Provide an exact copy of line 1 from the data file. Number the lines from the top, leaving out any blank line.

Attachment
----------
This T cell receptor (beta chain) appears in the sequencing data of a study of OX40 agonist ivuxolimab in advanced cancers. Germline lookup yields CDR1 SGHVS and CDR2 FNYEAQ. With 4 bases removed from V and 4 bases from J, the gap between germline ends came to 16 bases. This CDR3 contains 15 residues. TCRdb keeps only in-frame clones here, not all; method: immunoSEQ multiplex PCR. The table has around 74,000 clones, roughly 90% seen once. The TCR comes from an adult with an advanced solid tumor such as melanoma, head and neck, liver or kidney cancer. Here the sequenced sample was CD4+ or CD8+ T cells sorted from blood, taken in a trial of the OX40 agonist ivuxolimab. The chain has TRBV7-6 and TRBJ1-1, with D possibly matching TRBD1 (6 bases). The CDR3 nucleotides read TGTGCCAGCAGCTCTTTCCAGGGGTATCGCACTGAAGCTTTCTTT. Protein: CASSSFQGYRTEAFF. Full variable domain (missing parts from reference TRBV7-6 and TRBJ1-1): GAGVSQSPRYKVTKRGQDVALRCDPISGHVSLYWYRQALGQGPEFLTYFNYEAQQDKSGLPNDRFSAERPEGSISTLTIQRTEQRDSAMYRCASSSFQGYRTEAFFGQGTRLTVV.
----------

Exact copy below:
This T cell receptor (beta chain) appears in the sequencing data of a study of OX40 agonist ivuxolimab in advanced cancers. Germline lookup yields CDR1 SGHVS and CDR2 FNYEAQ. With 4 bases removed from V and 4 bases from J, the gap between germline ends came to 16 bases. This CDR3 contains 15 residues. TCRdb keeps only in-frame clones here, not all; method: immunoSEQ multiplex PCR. The table has around 74,000 clones, roughly 90% seen once. The TCR comes from an adult with an advanced solid tumor such as melanoma, head and neck, liver or kidney cancer. Here the sequenced sample was CD4+ or CD8+ T cells sorted from blood, taken in a trial of the OX40 agonist ivuxolimab. The chain has TRBV7-6 and TRBJ1-1, with D possibly matching TRBD1 (6 bases). The CDR3 nucleotides read TGTGCCAGCAGCTCTTTCCAGGGGTATCGCACTGAAGCTTTCTTT. Protein: CASSSFQGYRTEAFF. Full variable domain (missing parts from reference TRBV7-6 and TRBJ1-1): GAGVSQSPRYKVTKRGQDVALRCDPISGHVSLYWYRQALGQGPEFLTYFNYEAQQDKSGLPNDRFSAERPEGSISTLTIQRTEQRDSAMYRCASSSFQGYRTEAFFGQGTRLTVV.